Tina Paxton wrote:One tree that I've read to be a good nitrogen-fixing tree in our area (if somewhat invasive) is the Mimosa (Japanese silktree) (Albizia julibrissin). I've also got a lead on some Autumn Olive seedlings. Other than that, I'm open to ideas.
Paul Ewing wrote:
I have heard yes and no on if Albizia julibrissin really fixes nitrogen or not. This seems to be similar to the honey locust where it doesn't have nodules like most nitrogen fixing legumes, but there are lots of people that say it does anyway. Personally I am looking at planting both mimosa and honey locust for the fodder value alone and if they happen to fix nitrogen, all the better. I have a few mimosa already and will be collecting seeds from them this fall and buying several pounds more. I plan to plant the seeds in dense rows in a pasture to use as a fodder crop following Jaime Elizondo's approach.
Zach Muller wrote:Hey Tina I am in a similar zone to you, with similar plant selections. In my garden I have gone ahead and planted 4 Mimosa trees. I got the seedlings from a friend who has a fully mature Mimosa, and they have had no issues with it suckering. It is a heavy seeder so I expect to have to pull out sprouting seeds eventually (like I already do with redbuds, hackberry, pecan and oak) But I grew up with a Mimosa tree so it is one of those familiar plants I like.
I am allowing quite a few pecan tree seedlings to grow up in the garden, their taproot does good things in puncturing down and getting nutrients. Other trees I have planted for dynamic accumulation and chop and drop are mulberry, hackberry, and redbud. All these trees were easy to get for free and they grow so readily.
I would never plant ailanthus altissma in my garden, but I have a large one nearby that I chop and drop all the suckers off in the chicken forest. This would be a great fast growing accumulator if it was not such a colonizer.
Looking forward to what Stefan has to say on this.
Paul Ewing wrote:We have several mature A.Julibrissin here some with 40'+ diameter crowns and the grass grows very well under them. I can't say if this is because of nitrogen fixing or just that the foliage is not very dense and a lot of light gets through, but there is enough to moderate the climate as well to enhance growth. There are some on the fencerows by the road that have wild plums, hackberries, grass, and misc weeds growing under them fine.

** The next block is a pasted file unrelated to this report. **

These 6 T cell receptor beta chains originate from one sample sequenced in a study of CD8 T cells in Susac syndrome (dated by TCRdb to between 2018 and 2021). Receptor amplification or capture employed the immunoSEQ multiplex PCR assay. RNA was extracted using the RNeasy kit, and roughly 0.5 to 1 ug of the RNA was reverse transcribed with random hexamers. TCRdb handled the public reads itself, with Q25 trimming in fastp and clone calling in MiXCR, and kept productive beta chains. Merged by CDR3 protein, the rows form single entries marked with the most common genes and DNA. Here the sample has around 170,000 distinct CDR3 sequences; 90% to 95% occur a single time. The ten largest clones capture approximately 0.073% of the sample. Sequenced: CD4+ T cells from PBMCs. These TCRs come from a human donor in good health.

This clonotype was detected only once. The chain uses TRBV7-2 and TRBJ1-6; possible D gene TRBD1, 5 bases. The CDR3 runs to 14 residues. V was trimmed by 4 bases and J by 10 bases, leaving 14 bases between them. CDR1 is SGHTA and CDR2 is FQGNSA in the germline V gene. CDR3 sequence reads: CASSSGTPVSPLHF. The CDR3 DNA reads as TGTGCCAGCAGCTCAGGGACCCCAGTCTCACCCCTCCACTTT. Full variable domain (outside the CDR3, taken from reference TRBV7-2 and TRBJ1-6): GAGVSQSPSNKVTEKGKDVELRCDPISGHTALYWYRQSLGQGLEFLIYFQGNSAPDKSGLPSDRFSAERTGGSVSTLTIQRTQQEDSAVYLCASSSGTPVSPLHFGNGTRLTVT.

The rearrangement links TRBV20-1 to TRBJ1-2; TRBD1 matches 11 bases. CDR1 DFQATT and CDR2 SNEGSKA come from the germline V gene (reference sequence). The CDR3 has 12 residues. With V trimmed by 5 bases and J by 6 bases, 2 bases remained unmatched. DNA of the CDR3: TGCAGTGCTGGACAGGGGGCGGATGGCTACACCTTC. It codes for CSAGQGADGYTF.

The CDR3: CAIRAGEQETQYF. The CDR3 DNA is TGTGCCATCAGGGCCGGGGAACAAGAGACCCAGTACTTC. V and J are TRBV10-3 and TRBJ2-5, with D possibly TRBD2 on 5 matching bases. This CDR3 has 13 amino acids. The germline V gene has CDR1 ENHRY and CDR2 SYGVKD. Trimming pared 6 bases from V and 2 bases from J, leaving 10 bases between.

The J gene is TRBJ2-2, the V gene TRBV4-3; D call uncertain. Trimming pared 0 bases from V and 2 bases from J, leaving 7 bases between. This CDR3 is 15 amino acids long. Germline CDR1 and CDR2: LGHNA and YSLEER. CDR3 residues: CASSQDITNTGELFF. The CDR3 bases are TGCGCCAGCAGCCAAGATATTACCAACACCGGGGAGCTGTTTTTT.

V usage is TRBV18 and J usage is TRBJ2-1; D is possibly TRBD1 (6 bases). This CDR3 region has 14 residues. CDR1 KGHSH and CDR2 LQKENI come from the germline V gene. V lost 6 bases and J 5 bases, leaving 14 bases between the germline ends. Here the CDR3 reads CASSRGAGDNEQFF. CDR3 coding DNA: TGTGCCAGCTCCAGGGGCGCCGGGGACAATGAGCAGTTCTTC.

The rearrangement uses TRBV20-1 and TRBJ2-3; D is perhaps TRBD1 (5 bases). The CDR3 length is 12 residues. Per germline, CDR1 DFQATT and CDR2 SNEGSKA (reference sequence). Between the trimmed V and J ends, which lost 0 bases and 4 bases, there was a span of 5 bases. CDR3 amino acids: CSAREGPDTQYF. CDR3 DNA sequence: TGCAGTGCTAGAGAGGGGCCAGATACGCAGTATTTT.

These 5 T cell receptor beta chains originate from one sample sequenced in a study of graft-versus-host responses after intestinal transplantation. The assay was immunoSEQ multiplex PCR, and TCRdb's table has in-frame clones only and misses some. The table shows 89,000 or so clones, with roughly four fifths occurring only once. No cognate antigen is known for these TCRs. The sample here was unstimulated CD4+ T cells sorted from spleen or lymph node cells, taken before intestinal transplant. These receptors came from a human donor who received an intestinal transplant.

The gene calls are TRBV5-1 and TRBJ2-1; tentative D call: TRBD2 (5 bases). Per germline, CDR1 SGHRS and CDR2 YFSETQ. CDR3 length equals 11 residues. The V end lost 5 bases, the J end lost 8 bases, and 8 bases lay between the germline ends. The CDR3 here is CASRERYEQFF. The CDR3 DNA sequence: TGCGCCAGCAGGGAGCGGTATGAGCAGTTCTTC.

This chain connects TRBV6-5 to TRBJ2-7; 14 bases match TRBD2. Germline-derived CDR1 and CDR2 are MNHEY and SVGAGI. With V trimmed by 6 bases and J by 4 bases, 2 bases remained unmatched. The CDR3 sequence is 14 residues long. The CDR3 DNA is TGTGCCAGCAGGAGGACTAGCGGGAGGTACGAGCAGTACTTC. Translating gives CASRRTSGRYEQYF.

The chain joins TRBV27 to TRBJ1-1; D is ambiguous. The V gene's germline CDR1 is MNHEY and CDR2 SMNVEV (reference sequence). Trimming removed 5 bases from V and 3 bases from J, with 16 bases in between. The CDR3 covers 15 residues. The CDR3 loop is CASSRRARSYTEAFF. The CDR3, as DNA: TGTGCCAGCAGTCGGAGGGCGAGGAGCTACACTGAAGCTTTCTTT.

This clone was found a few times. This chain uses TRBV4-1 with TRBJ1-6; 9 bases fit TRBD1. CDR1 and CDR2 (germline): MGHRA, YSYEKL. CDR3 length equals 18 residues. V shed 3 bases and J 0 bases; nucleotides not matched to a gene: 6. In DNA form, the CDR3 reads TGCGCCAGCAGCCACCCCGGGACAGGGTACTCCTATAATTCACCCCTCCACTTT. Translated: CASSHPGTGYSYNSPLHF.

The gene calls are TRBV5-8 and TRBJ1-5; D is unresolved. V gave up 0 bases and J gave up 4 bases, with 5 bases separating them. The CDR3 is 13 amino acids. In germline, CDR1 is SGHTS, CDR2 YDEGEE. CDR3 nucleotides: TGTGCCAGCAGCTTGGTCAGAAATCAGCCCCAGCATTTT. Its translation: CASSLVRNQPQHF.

Erik Lee wrote:Excellent news, thanks for the replies. I wish I could dig up the original source that listed it as allelopathic, but I've lost the link. I thought it was the USDA Plants site, but looking through there now there's nothing about allelopathy so I must have mis-remembered.
Alder Burns wrote:Apparently, too, the blooms of A. julibrissin are becoming popular as a calming medicinal tea, originally from Chinese medicine I think.
Tina Paxton wrote:Good day, Stefan! It is very nice of you to answer questions and I see there are quite a few very excellent questions already been tossed out at you. I have a very newbie permie question for you.
I am looking at options for planting nitrogen-fixing trees and nutrient accelerators amongst my fledgling food forest and would welcome ideas of good trees to consider or to avoid.
I'm in zone 8a (or is that 7?) on the southeast coast of NC. My homestead is a mere .6 acre.
Currently planted: Santa Rosa Plums (3 of them) and a blueberry (lone survivor of a planting of 9), and 9 mulberries. I also have 60 bush willows (SX61) planted as a fodder source for rabbits. (There are also 4 mature pecan trees, a number of young pecans planted by squirrels, and a couple of oaks and a holly tree which I hate.)
Planned for planting (or trying again): figs, blueberries, peaches, apples, Chojuro Asian pear, strawberries, Chickasaw plums, muscadines
One tree that I've read to be a good nitrogen-fixing tree in our area (if somewhat invasive) is the Mimosa (Japanese silktree) (Albizia julibrissin). I've also got a lead on some Autumn Olive seedlings. Other than that, I'm open to ideas.